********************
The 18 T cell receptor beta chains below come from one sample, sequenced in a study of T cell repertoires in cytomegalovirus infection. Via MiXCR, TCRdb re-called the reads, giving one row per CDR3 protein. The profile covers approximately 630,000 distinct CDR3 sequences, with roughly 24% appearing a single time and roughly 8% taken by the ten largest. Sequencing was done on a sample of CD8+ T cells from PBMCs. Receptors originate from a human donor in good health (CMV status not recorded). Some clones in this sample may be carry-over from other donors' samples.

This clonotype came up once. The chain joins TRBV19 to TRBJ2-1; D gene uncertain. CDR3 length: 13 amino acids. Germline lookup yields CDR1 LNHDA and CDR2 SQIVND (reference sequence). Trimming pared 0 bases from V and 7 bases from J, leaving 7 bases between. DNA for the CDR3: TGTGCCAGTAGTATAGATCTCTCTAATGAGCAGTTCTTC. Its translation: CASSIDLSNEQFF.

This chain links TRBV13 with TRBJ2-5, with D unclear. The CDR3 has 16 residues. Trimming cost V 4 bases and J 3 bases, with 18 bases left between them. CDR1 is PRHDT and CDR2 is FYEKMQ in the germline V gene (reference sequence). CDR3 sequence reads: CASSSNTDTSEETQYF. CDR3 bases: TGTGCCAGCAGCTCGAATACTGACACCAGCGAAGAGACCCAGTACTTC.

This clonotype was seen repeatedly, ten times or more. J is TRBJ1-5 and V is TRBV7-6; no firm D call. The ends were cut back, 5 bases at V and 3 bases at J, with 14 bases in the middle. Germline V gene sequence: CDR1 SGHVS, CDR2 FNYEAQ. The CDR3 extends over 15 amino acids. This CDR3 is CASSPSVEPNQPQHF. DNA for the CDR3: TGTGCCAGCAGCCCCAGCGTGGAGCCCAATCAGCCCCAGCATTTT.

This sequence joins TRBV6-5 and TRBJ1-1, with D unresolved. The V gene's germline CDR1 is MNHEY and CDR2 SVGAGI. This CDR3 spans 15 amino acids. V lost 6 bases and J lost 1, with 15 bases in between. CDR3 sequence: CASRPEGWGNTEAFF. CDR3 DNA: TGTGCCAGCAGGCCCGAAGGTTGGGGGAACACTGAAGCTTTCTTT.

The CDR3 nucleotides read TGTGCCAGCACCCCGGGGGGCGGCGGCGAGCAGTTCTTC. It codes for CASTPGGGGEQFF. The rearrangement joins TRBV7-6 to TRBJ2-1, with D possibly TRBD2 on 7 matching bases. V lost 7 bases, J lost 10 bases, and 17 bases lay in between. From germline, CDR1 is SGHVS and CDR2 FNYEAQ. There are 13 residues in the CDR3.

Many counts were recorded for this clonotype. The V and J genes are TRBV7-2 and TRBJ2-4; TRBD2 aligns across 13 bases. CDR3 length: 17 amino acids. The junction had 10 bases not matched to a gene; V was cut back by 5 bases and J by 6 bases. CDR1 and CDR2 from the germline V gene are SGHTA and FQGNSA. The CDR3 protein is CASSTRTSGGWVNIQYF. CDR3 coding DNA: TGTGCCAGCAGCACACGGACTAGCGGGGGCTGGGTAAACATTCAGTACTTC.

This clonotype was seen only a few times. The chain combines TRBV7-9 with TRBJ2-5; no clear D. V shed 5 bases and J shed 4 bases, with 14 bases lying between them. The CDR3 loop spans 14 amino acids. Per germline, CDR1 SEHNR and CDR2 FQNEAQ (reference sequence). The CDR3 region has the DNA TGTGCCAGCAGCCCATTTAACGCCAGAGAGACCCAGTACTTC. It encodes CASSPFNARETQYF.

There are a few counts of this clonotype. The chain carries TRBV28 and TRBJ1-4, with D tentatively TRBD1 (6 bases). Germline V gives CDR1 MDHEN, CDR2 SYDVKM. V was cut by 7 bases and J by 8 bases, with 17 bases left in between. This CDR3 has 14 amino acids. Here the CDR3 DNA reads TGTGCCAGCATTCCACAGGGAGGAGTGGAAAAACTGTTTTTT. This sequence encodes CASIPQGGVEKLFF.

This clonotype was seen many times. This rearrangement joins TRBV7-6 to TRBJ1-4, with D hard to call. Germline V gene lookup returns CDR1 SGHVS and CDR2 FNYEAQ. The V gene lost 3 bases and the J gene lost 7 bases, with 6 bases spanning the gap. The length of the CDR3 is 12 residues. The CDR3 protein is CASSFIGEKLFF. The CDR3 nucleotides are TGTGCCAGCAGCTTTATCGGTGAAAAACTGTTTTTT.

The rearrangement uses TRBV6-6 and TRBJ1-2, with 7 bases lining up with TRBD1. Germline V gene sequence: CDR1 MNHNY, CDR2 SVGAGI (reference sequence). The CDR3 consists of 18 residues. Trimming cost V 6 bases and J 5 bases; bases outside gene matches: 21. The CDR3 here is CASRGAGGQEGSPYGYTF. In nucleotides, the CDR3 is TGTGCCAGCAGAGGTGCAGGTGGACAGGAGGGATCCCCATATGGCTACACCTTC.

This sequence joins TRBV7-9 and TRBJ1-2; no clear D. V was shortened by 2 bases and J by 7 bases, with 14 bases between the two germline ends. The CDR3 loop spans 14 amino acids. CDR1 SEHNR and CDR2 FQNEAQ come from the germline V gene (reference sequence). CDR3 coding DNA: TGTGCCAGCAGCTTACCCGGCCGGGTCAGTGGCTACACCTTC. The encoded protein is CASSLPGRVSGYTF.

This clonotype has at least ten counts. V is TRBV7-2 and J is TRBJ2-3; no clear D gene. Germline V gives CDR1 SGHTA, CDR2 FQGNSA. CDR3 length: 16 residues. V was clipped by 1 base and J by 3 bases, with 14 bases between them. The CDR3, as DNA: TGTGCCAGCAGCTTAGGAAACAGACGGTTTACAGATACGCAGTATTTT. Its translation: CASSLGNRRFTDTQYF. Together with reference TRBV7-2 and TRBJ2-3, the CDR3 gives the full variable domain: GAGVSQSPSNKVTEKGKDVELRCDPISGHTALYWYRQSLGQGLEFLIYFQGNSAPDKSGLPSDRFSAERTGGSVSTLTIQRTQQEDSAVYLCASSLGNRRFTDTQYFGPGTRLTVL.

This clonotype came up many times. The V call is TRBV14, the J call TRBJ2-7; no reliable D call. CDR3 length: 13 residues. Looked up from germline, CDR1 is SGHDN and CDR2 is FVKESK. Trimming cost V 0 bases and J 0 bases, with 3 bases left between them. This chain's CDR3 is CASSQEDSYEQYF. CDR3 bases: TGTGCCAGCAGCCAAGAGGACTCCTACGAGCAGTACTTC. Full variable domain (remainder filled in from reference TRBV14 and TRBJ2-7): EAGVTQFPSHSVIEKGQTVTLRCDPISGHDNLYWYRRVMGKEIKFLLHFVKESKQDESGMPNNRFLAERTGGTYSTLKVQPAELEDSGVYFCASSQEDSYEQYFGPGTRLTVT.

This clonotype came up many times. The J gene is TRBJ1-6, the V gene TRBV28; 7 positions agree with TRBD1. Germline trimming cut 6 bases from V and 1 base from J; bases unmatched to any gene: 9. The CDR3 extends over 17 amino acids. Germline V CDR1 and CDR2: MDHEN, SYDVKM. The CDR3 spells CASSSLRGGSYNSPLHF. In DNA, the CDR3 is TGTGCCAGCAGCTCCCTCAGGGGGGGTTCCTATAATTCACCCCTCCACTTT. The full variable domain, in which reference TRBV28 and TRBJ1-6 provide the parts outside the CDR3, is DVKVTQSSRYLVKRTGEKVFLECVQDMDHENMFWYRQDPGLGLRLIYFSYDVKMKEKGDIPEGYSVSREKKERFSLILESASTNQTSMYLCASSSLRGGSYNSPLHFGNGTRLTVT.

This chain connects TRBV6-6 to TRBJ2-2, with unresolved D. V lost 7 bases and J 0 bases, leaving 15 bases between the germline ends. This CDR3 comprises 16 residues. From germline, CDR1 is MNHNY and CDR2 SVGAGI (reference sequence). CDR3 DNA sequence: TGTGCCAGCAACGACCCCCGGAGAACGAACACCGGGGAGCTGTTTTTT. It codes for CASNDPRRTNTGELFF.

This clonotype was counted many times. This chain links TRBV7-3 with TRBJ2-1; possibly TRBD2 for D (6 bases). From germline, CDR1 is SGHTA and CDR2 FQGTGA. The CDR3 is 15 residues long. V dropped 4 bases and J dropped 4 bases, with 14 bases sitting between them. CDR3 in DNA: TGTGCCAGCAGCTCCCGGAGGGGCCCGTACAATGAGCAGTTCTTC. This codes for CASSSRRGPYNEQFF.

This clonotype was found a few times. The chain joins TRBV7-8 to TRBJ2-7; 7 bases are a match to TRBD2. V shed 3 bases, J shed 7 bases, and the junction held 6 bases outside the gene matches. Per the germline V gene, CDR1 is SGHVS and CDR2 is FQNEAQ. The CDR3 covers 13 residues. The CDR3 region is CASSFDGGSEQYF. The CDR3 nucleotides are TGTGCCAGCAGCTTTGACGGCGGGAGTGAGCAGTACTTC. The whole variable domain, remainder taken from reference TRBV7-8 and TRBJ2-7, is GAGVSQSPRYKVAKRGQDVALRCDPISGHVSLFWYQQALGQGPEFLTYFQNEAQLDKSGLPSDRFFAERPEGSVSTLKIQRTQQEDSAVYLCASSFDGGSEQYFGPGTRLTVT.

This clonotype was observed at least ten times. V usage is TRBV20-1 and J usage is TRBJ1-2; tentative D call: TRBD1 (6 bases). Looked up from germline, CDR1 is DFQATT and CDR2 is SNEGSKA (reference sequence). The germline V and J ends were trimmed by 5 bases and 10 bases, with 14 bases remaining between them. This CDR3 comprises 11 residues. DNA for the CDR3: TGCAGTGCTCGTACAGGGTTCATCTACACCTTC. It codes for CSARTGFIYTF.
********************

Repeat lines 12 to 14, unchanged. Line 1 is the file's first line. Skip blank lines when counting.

This sequence joins TRBV7-9 and TRBJ1-2; no clear D. V was shortened by 2 bases and J by 7 bases, with 14 bases between the two germline ends. The CDR3 loop spans 14 amino acids. CDR1 SEHNR and CDR2 FQNEAQ come from the germline V gene (reference sequence). CDR3 coding DNA: TGTGCCAGCAGCTTACCCGGCCGGGTCAGTGGCTACACCTTC. The encoded protein is CASSLPGRVSGYTF.

This clonotype has at least ten counts. V is TRBV7-2 and J is TRBJ2-3; no clear D gene. Germline V gives CDR1 SGHTA, CDR2 FQGNSA. CDR3 length: 16 residues. V was clipped by 1 base and J by 3 bases, with 14 bases between them. The CDR3, as DNA: TGTGCCAGCAGCTTAGGAAACAGACGGTTTACAGATACGCAGTATTTT. Its translation: CASSLGNRRFTDTQYF. Together with reference TRBV7-2 and TRBJ2-3, the CDR3 gives the full variable domain: GAGVSQSPSNKVTEKGKDVELRCDPISGHTALYWYRQSLGQGLEFLIYFQGNSAPDKSGLPSDRFSAERTGGSVSTLTIQRTQQEDSAVYLCASSLGNRRFTDTQYFGPGTRLTVL.

This clonotype came up many times. The V call is TRBV14, the J call TRBJ2-7; no reliable D call. CDR3 length: 13 residues. Looked up from germline, CDR1 is SGHDN and CDR2 is FVKESK. Trimming cost V 0 bases and J 0 bases, with 3 bases left between them. This chain's CDR3 is CASSQEDSYEQYF. CDR3 bases: TGTGCCAGCAGCCAAGAGGACTCCTACGAGCAGTACTTC. Full variable domain (remainder filled in from reference TRBV14 and TRBJ2-7): EAGVTQFPSHSVIEKGQTVTLRCDPISGHDNLYWYRRVMGKEIKFLLHFVKESKQDESGMPNNRFLAERTGGTYSTLKVQPAELEDSGVYFCASSQEDSYEQYFGPGTRLTVT.